NEW YORK, July 29 (IFR) - SolarCity may have created a
securitization blueprint for the future last week with a new
trade that sidesteps worries about repaying tax credits if the
underlying collateral goes bust.
The company embedded a master lease provision in the trade
to avoid triggering the repayment of those credits on any
project in the deal that ends up in foreclosure.
Fears about such repayments have long stymied securitization
in the solar sector, and indeed SolarCity is thus far the only
entity that has sold a trade based on solar panel leases.
But its third-ever trade, the US$201.5m deal last Thursday,
was seen as a breakthrough.
Instead of having the securitization vehicle buy the leases
on the individual solar projects used as collateral, it only
leases them - meaning the tax credits would not have to be
repaid if a project goes bankrupt.
Even in a situation where a new owner swoops in to buy the
business at bankruptcy, it would continue to run the project
under the original master lease structure - thus avoiding a sale
and keeping the tax credits undisturbed.
"The ABS industry thought that could not be possible," one
market observer told IFR. "But [this deal] combined tax equity
and ABS notes at the same time."
Tax equity is the "elephant in the room" when it comes to
securitizing solar assets, said Ronald Borod, partner at DLA
Piper, who specializes in renewable energy ABS but was not
involved in the SolarCity transaction.
"If you already have tax equity in place and say 'I'd like
to securitize now, are you okay with that?', chances are [your
tax equity partners] would say no," he said.
Other solar companies could follow suit.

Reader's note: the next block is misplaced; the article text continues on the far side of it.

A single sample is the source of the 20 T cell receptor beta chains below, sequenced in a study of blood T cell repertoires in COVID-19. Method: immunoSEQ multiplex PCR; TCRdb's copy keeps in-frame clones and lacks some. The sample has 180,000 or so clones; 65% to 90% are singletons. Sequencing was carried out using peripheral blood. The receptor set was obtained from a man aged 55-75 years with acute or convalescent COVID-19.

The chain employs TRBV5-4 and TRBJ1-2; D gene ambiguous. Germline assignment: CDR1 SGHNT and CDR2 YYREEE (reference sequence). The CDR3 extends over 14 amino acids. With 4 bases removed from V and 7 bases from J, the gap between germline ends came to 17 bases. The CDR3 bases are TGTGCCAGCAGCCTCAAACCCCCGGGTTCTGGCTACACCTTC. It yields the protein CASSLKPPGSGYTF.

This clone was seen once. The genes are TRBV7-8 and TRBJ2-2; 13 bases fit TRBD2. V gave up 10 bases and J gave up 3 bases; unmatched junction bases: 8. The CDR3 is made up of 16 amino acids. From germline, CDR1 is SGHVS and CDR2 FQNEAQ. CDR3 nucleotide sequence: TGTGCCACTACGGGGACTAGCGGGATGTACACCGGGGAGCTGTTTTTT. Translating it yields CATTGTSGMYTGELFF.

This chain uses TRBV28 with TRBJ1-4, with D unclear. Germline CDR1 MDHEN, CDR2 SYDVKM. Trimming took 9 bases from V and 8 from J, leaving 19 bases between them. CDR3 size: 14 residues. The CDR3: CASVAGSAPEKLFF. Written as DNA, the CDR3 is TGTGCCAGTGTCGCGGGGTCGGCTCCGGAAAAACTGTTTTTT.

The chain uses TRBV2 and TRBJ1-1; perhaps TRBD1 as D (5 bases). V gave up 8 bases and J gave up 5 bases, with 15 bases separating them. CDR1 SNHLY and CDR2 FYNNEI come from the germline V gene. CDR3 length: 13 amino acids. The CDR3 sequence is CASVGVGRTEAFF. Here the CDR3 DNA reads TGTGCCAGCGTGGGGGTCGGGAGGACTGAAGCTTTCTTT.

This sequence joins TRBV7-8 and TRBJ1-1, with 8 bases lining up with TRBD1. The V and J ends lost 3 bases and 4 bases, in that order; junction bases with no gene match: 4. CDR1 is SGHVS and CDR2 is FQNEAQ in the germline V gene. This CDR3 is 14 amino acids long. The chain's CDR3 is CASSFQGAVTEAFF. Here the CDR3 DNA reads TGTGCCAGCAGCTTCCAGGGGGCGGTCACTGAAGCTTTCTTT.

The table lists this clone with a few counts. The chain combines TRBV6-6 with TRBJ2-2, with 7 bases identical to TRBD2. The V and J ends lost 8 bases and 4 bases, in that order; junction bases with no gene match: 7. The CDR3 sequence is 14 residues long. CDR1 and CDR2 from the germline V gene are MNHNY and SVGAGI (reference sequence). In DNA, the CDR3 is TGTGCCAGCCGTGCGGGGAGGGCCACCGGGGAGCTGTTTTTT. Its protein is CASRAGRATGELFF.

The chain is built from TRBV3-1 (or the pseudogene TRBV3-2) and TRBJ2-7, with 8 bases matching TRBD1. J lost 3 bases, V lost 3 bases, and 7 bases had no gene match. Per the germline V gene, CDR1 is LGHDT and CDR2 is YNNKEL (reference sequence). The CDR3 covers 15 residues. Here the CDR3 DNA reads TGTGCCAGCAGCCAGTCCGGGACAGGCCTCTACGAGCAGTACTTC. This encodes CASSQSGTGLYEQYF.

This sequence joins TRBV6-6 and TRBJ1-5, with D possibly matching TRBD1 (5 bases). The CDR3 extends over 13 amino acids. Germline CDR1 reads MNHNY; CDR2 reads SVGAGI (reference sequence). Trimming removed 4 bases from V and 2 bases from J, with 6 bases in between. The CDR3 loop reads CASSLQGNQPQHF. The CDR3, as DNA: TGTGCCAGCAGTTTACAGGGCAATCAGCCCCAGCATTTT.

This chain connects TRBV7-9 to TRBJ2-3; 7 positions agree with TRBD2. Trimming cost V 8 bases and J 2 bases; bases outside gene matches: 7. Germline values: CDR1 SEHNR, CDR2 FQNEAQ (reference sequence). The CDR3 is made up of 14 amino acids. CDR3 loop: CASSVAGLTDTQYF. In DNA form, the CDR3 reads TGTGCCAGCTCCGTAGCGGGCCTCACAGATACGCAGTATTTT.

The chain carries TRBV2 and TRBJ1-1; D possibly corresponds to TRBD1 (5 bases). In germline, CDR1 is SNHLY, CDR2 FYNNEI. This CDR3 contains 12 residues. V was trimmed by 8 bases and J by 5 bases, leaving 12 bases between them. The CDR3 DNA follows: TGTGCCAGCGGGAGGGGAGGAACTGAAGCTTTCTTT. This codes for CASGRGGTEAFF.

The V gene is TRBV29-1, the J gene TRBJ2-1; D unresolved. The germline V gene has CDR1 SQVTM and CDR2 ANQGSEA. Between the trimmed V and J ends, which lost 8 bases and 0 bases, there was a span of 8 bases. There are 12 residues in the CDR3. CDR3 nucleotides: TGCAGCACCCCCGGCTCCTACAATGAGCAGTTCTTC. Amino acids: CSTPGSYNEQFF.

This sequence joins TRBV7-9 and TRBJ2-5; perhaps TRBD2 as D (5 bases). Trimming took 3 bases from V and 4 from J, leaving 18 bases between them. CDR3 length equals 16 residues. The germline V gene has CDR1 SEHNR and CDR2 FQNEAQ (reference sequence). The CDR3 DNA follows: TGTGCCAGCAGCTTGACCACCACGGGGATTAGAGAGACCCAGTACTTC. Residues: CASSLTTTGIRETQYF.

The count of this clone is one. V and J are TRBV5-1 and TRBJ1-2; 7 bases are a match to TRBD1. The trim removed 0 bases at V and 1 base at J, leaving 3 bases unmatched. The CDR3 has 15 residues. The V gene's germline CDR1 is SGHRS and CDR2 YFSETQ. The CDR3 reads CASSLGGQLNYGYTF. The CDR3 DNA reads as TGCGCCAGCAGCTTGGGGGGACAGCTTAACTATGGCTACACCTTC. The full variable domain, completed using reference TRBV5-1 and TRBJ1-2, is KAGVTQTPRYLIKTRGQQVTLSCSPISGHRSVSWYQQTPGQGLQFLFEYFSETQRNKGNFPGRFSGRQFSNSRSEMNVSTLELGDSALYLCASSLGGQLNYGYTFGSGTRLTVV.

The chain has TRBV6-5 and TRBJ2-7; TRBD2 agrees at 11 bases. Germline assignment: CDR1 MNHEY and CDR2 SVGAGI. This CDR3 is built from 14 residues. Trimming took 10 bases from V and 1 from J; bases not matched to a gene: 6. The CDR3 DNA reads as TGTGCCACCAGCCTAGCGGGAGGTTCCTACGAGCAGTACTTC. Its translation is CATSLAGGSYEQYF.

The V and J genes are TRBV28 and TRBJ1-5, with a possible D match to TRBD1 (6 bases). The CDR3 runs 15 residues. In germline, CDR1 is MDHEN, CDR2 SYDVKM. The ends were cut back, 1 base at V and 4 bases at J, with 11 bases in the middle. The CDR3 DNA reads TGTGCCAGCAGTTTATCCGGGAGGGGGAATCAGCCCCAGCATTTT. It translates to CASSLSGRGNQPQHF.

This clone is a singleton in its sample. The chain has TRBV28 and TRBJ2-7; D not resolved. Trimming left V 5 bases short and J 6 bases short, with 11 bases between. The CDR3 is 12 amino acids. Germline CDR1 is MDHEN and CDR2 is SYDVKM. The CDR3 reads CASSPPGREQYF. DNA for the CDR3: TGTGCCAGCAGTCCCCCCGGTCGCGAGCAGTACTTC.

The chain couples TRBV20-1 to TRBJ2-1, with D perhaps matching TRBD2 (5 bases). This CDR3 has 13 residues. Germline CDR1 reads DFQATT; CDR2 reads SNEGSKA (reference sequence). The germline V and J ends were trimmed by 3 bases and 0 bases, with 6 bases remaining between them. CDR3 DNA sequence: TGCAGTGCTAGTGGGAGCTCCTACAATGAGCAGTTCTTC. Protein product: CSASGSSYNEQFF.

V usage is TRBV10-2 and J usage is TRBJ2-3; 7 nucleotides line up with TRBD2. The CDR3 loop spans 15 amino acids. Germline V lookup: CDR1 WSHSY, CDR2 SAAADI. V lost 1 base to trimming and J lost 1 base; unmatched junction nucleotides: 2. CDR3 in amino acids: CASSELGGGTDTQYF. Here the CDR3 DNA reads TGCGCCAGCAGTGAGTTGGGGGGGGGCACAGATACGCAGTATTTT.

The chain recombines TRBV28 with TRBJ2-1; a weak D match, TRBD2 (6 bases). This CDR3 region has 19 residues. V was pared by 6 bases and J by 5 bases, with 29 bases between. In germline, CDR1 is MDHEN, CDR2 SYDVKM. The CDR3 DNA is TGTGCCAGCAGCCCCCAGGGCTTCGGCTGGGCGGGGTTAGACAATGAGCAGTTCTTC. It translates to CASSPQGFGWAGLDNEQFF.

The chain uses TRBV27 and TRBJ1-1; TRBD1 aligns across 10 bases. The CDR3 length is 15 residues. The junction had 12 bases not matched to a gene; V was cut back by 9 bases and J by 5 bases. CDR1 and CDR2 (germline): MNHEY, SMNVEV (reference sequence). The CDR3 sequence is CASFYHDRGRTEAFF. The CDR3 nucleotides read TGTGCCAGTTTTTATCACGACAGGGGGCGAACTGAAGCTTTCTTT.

SunRun, Clean Power Finance, SunEdison, NRG and SunPower are
some of the other major US solar competitors that will likely
now look to securitization, as well as other facilities that
offer low cost financing, said Haresh Patel, CEO of Mercatus
Inc, which tracks data in the renewable energy sector.
"Access to low cost capital is a hot topic, and a lot of
players are hitting SolarCity-type of volume," he said.
"It's sort of like a popcorn machine. You hear one pop and
then start hearing others."
Investment tax credits (ITCs) have pumped billions of
dollars of money into the solar industry, accounting for an
estimated 40% of the sector in the United States.
It's unknown what percentage those subsidies play in the
business of SolarCity, which is the number one installer of
solar panels in US homes.
But investors clearly had confidence in the new trade from
the company, whose chairman is Tesla Motors founder Elon Musk.
One source close to the trade said it was multiple times
oversubscribed, which helped the borrower print its least
expensive ABS financing thus far.
SolarCity ended up paying a 4.3% weighted-average coupon for
two classes of bonds.
The BBB+ rated US$160m A class priced at interpolated swaps
plus 180bp, tightened from guidance of 195-200bp, and offered a
4.02% coupon, while the pre-placed BB rated US$41.5m offered a
The company's previous deal in April had just one BBB+ rated
US$70.2m class, which offered a 230bp spread and 4.59% coupon,
while its debut US$54.4m offering in November 2013 priced at a
265bp spread and 4.8% coupon.
Credit Suisse was the sole bookrunner on the deal, which is
backed by leases on 16,000 solar panel systems mostly on
residential homes, according to a Standard & Poor's pre-sale
A call and email requesting comment was not immediately
(Reporting by Joy Wiltermuth; Editing by Natalie Harrison and